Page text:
Washington Football Team president Jason Wright explained the team’s late-notice announcement of their decision to retire Sean Taylor’s jersey.
Once again, Washington Football Team executives are embroiled in scandal — or, rather, more scandalous behavior at the top is being exposed.
WFT management has taken measures to make their franchise seem less racist after their offensive name was changed, and they’ve tried to seem less sexist when they hired Dan Snyder’s wife Tanya as the team’s co-CEO.
Now, when it’s been revealed that former general manager Bruce Allen was involved in racist, sexist, and homophobic email exchanges, the team decided to divert attention to a monumental decision: retiring the jersey of late Washington safety Sean Taylor.
There will never be another 21 💛
On Sunday, we will officially retire Sean Taylor’s number
— Washington Football Team (@WashingtonNFL) October 14, 2021
In their press release, the team explains that they will “honor nearly 100 alumni at FedExField, while also paying a special tribute to Washington alumnus and football legend, Sean Taylor.”
Taylor will be represented on-field by his family during the ceremony. This will be the third jersey the Washington franchise retires in its 89-year history.
The last-minute announcement of honoring one of Washington’s greatest players wasn’t received well by football fans throughout the league.
Giving fans zero notice for the retirement of Sean Taylor’s number is both stupid and insulting.
— Burgundy Blog (@BurgundyBlog) October 14, 2021
They announced Bobby Mitchell’s jersey retirement in June for a September ceremony.
They announced Sean Taylor’s jersey retirement on Oct. 14th for an Oct. 17th ceremony.
Forgive my skepticism.
— JP Finlay (@JPFinlayNBCS) October 14, 2021
Obviously the first thing that comes to minds is the suspicious, convenient timing of it. And it’s a shame it’ll somewhat take away from the moment. That’s the Dan Snyder playbook, always has been, just smoke and mirrors. https://t.co/aA411G96na
— Nate (@BarstoolNate) October 14, 2021
If you had asked me yesterday, I would have put “Sean Taylor jersey retirement” very high on the list of unbotchable events.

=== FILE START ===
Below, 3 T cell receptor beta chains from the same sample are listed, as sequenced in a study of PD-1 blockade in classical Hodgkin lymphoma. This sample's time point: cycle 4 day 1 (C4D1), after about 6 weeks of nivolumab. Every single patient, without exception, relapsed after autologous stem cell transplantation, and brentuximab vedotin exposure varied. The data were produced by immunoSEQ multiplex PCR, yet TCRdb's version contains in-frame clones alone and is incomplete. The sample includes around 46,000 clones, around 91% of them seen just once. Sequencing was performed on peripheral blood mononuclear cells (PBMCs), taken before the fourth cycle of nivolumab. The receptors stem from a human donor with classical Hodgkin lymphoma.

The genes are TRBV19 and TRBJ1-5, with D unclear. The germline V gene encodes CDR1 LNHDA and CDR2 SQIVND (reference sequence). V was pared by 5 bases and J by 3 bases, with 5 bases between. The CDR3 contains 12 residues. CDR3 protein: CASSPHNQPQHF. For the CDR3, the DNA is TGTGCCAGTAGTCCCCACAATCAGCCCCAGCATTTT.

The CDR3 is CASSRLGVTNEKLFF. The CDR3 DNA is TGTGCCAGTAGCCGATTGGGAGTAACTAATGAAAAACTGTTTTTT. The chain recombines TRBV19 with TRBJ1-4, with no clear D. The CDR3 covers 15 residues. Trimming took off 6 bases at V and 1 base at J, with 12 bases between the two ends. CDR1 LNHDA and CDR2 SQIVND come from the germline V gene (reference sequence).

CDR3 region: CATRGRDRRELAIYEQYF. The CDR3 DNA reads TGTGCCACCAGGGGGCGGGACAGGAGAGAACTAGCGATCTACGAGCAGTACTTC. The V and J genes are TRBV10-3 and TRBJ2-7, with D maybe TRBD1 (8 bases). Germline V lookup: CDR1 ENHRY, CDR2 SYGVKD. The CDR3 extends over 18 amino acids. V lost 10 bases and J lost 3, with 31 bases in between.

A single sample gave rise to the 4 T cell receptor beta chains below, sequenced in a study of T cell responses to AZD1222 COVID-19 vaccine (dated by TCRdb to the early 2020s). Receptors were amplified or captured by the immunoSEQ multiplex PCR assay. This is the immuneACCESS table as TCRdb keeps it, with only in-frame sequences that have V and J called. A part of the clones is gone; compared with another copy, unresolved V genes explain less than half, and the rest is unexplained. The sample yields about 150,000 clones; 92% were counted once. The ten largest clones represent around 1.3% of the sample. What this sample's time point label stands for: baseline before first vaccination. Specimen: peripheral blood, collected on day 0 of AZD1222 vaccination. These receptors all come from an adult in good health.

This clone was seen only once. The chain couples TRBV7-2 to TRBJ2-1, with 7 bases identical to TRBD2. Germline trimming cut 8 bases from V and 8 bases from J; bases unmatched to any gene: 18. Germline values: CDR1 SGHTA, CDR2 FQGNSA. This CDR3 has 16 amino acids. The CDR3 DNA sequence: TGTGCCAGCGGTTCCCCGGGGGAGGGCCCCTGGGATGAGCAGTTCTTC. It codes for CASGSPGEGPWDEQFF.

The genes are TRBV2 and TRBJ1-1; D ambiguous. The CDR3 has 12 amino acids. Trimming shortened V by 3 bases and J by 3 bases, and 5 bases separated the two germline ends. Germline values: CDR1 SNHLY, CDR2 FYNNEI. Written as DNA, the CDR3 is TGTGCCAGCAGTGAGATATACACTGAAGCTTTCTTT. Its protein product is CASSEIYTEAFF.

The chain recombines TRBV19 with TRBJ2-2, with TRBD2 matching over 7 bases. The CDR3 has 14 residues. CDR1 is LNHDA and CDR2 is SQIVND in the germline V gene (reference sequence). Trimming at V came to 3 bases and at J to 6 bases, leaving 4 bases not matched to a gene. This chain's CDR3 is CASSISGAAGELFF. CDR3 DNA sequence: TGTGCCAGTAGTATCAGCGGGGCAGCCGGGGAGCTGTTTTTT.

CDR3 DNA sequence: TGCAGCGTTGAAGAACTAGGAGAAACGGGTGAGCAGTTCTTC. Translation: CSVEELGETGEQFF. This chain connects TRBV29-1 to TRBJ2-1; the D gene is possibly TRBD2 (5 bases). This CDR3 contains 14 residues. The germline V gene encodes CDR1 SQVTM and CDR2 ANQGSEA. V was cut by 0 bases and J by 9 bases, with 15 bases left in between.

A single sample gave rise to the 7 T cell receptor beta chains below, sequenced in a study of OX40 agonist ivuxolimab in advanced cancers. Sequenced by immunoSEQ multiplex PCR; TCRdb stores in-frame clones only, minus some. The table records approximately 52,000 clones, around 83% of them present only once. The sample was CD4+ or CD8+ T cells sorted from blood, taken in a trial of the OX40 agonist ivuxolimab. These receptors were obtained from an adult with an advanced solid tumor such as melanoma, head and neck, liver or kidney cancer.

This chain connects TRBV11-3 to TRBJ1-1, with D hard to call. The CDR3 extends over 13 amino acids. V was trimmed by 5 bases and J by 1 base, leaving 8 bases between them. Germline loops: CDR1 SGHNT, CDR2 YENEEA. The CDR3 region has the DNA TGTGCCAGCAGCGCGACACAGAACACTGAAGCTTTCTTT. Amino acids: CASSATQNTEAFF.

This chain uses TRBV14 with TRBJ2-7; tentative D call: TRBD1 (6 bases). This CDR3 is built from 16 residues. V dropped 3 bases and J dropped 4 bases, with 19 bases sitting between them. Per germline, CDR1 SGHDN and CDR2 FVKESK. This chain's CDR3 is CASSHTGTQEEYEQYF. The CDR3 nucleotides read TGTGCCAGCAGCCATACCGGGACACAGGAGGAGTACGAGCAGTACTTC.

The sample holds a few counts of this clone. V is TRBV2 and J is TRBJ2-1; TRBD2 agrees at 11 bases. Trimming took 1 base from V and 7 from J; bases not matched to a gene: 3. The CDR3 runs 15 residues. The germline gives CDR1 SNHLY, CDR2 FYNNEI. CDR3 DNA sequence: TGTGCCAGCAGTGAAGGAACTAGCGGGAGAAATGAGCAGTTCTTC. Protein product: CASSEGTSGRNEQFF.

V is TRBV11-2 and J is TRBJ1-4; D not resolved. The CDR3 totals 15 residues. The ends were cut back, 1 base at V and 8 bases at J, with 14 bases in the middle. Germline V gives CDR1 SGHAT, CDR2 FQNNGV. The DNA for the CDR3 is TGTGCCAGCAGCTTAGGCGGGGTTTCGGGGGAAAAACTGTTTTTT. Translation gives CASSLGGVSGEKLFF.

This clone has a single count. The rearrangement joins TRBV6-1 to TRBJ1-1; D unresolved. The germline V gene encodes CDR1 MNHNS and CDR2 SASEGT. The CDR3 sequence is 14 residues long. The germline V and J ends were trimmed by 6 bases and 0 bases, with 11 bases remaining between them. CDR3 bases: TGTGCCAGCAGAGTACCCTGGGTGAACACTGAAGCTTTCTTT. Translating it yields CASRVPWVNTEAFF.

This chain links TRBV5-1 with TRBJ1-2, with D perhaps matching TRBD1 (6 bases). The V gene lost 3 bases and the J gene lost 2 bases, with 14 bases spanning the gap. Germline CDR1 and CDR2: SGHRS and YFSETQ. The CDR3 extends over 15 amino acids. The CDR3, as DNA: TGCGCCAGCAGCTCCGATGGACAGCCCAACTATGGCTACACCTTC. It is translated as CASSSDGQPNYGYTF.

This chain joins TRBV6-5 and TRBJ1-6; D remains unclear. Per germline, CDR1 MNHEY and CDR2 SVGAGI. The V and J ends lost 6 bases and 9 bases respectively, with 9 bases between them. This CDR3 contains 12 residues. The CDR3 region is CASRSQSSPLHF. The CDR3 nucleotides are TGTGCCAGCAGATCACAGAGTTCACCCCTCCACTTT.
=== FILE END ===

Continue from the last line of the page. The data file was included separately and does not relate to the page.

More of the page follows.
— michael phillips (@michaelpRTD) October 14, 2021
I think it’s clear that, like many other past players and countless countless fans, Sean Taylor deserved and deserves better than this organization
— Pete Hailey (@PeteHaileyNBCS) October 14, 2021
WFT president Jason Wright, who himself was brought on to steer the team in a better direction after a July 2020 report that detailed sexual harassment of WFT cheerleaders by team employees, issued a swift apology about the abrupt announcement.
We wanted to do something long overdue by retiring players’ numbers. Months ago we planned for Bobby Mitchell and Sean Taylor to be the first two. Seeing the reaction, I’m very sorry that the short notice does not properly reflect the impact Sean had. President’s Brief to come…
— Jason Wright (@whoisjwright) October 14, 2021
Washington Football Team’s last-minute attempt to honor the legendary Sean Taylor comes across as callous PR move
Wright is in a difficult position in all of this: he is the NFL’s first Black team president, who was brought on last season to lead the franchise in a new direction.
The team now has a Black president in Wright and a Latino head coach in Ron Rivera, but the team is now suffering from the legacy left behind by Bruce Allen. Jon Gruden, the disgraced former coach of the Las Vegas Raiders, only had his emails read during an NFL investigation into misconduct by Allen and other Washington executives. The investigation is a result of the team’s racist and sexist misconduct exposed in 2020.
The collateral in this PR disaster has become Taylor, a Washington free safety who remains prominent in collective memory. Drafted by Washington in the first round of the 2004 NFL Draft, Taylor was a truly extraordinary football player who played free safety in Washington for four seasons.
Taylor earned the nickname “Meast” for his hard-hitting style, a level of play which earned him a trip to the Pro Bowl in 2006.
On November 27, Taylor was shot during a botched burglary in his Miami home. Taylor was resting at home due to a knee injury instead of attending the Washington game in Tampa Bay, which is what the burglars anticipated. He was shot while defending his family from the threat and died in the hospital the next day.
To this day, Taylor remains one of the most beloved Washington players in team history. It’s likely why Washington would prefer to focus on honoring him, and it’s also why fans have been so protective of preserving — and genuinely honoring — his legacy.